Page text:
“All truly great thoughts are conceived by walking.”

As the neighbourhood floods with brilliant sunshine this morning, I pack up the kids to walk them to their Thursday morning sitter’s house. Usually we drive because she lives across town and we’re in a mad rush to get there by 8:30, but today I can’t resist the call of the outdoors. It’s one of those really fresh, cold, early winter days, with the temperature hovering around freezing.

Winter coats, hats and mitts on, the baby wrapped in the stroller in a flannel blanket, we make our way through the residential streets, sleepily quiet in the early morning. We’re even ahead of the school buses. Smells are intensified in the early morning, as if the air has been cleaned overnight, or allowed a respite from the day’s commotion, and has not yet been contaminated by the next day. I catch a whiff of tobacco leaking out of a sealed up white cottage; wow, it must be strong inside. The exhaust from a passing backhoe nearly knocks me over with its intensity. I detect the cool earthiness of a pile of dirt beside the sidewalk, a flattened hill of partially decayed leaves someone forgot to clean up, the sweetish-smelling pine needles that soften the landscape’s edges in the off-season.

Walking on our favourite forest trail that runs through town

Walking truly is therapeutic. Just last night, I read that “the repetitive activity of walking triggers the body’s relaxation response and so helps reduce stress; at the same time, even a quick ten-minute walk provides an immediate energy boost and improves mood.” My favourite is Nietzsche’s assessment: “All truly great thoughts are conceived while walking.” I may not be coming up with truly great thoughts, but walking does allow time and space for conscious, deliberate thought that is often much deeper and effective than when I’m poking around the house. I often conceive of writing topics while walking and, once those are established, writing is the easy part.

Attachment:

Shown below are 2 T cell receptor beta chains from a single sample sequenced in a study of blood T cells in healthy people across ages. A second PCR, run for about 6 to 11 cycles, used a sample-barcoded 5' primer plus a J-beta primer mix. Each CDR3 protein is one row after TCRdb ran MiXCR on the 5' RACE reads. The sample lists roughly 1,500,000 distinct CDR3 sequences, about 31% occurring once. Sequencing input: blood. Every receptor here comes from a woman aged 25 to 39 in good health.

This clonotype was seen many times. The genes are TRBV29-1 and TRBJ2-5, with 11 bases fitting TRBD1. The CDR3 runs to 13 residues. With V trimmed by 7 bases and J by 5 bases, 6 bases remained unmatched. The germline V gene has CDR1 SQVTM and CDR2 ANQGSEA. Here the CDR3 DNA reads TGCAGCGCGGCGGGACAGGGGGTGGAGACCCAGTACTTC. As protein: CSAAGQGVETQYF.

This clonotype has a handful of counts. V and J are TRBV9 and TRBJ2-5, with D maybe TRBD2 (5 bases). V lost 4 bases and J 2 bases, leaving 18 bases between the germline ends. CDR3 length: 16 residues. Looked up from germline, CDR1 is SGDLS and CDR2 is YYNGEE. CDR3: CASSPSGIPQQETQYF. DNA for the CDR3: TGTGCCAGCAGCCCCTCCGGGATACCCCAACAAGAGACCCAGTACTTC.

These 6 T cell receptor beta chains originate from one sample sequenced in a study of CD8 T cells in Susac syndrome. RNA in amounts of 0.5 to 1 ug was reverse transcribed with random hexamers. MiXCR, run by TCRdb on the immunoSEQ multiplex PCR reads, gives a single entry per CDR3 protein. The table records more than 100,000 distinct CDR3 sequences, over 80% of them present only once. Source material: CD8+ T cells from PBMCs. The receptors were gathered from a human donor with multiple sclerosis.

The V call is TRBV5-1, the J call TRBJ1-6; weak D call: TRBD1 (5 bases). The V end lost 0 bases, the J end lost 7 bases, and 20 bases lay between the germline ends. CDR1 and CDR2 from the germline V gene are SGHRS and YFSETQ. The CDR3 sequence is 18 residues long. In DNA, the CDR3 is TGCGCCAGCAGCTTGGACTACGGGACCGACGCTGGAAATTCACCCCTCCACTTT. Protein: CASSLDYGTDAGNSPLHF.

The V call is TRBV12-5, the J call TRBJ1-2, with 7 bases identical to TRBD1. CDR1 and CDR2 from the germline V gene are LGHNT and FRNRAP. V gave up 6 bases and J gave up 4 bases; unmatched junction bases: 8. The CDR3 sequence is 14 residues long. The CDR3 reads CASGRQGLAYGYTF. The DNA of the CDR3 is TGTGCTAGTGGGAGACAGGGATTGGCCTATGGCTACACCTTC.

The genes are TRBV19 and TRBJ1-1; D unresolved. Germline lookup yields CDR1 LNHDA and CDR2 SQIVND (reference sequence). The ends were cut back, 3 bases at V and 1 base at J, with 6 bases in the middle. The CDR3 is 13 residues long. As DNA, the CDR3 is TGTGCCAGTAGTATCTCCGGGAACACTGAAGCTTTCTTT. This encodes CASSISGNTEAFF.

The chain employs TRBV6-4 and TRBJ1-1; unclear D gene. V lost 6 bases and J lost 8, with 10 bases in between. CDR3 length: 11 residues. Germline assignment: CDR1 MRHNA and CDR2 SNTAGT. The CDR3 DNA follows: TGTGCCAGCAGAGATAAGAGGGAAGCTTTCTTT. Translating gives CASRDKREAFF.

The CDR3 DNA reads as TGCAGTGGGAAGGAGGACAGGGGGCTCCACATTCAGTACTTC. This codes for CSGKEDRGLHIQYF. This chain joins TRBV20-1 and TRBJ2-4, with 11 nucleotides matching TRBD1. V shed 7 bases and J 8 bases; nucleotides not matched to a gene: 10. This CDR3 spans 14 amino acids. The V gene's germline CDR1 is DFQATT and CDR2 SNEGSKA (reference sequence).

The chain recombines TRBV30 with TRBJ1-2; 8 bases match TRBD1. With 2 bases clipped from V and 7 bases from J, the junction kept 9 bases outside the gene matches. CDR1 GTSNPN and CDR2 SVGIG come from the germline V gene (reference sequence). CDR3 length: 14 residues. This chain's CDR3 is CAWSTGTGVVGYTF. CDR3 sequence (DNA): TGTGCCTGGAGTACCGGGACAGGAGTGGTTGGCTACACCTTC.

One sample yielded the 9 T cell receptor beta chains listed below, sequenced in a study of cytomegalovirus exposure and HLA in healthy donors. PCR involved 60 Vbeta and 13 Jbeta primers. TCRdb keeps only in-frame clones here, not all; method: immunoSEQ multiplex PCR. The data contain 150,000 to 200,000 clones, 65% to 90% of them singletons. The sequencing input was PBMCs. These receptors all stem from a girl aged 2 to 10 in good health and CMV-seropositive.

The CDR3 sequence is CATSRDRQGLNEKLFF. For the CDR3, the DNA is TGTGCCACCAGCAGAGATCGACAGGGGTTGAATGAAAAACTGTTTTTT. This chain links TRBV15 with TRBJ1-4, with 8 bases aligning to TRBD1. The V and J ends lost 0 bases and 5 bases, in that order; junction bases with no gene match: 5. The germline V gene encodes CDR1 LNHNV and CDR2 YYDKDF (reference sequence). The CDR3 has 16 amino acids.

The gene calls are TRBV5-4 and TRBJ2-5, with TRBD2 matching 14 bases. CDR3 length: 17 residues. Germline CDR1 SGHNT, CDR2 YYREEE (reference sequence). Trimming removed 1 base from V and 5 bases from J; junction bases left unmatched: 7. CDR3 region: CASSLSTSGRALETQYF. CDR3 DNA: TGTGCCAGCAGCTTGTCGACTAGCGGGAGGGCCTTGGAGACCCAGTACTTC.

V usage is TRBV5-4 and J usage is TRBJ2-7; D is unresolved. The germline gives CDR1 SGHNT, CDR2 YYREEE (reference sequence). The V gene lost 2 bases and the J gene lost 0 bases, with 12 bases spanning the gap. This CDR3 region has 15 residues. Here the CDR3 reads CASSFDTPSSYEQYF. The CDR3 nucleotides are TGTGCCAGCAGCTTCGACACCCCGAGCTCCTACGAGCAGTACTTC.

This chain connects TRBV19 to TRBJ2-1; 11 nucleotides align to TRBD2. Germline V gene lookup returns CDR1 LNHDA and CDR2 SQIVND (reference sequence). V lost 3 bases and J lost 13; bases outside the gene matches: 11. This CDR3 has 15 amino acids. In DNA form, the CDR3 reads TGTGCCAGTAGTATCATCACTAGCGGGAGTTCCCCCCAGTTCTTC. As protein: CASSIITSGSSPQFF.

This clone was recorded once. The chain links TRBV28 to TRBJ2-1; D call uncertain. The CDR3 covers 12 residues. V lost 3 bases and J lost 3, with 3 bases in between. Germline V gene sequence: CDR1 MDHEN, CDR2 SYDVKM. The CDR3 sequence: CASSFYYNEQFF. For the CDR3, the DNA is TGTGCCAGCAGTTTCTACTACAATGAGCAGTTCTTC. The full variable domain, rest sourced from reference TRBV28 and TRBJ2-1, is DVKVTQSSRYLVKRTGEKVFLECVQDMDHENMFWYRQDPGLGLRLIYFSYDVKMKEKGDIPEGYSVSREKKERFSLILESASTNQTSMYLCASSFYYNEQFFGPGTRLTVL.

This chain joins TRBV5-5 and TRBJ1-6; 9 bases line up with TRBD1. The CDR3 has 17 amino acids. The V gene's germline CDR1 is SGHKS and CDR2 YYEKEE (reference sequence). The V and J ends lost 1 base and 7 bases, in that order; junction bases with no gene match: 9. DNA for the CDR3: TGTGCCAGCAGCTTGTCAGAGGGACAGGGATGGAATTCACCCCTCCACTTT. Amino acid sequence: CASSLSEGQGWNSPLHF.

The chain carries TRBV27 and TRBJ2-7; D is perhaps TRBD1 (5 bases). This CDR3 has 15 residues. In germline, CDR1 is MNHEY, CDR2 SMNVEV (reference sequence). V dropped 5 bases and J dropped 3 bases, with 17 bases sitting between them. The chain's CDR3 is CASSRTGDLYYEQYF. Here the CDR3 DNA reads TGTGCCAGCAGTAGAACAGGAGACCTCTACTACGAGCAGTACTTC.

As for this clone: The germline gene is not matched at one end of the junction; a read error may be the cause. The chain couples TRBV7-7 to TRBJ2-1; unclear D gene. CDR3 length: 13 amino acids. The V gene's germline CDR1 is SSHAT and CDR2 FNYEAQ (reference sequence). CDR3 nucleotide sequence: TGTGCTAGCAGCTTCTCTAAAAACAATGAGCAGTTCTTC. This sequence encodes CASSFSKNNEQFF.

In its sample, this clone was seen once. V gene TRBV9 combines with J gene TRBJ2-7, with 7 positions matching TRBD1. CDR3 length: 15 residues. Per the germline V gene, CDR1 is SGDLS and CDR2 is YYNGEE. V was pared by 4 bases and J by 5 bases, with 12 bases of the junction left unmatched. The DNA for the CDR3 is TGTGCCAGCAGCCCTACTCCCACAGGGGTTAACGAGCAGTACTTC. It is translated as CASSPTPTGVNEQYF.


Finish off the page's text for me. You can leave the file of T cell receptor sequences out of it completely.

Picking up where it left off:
When I was in grade twelve, I had to walk 1.5 kilometres from my house to the main highway to catch the bus each morning. This was a pain in the butt for a moody seventeen-year-old whose hairdo was more important than putting on a hat when it was -20 Celsius outside, but worst of all was having to be at the bus stop by 7:20 a.m. That meant leaving the house when it was still dark in wintertime, the twisty dirt road often unplowed and deep with snow. Yet, as I trudged that route, day after day, with my backpack on and wet hair freezing before it dried (I seriously can’t believe I did that), I grew to love the route. It was my only time to be alone with my thoughts and also connected me with nature. Once, I met a mother moose and baby. The baby was between us and the mother began to get very agitated so I hightailed it out of there; I’ve never run up a hill so quickly. Another time, a black bear went crashing away down the side of a hill as I approached.

My uncle Harold is really into long-distance walking. Some mornings he wakes up and decides to walk across the Niagara peninsula, about 40 km. He’s walked all over France, following the centuries-old walking paths that once were the lifeblood of the continent, prior to highways. He believes that people need to change their perceptions of distance. Humans are built to walk long distances; apparently, we can out-walk a cheetah. Walking is a healthy, green way to transport oneself, but it requires time, which is at a premium nowadays. By making the time to walk, though, we create a healthier world filled with healthier, happier individuals.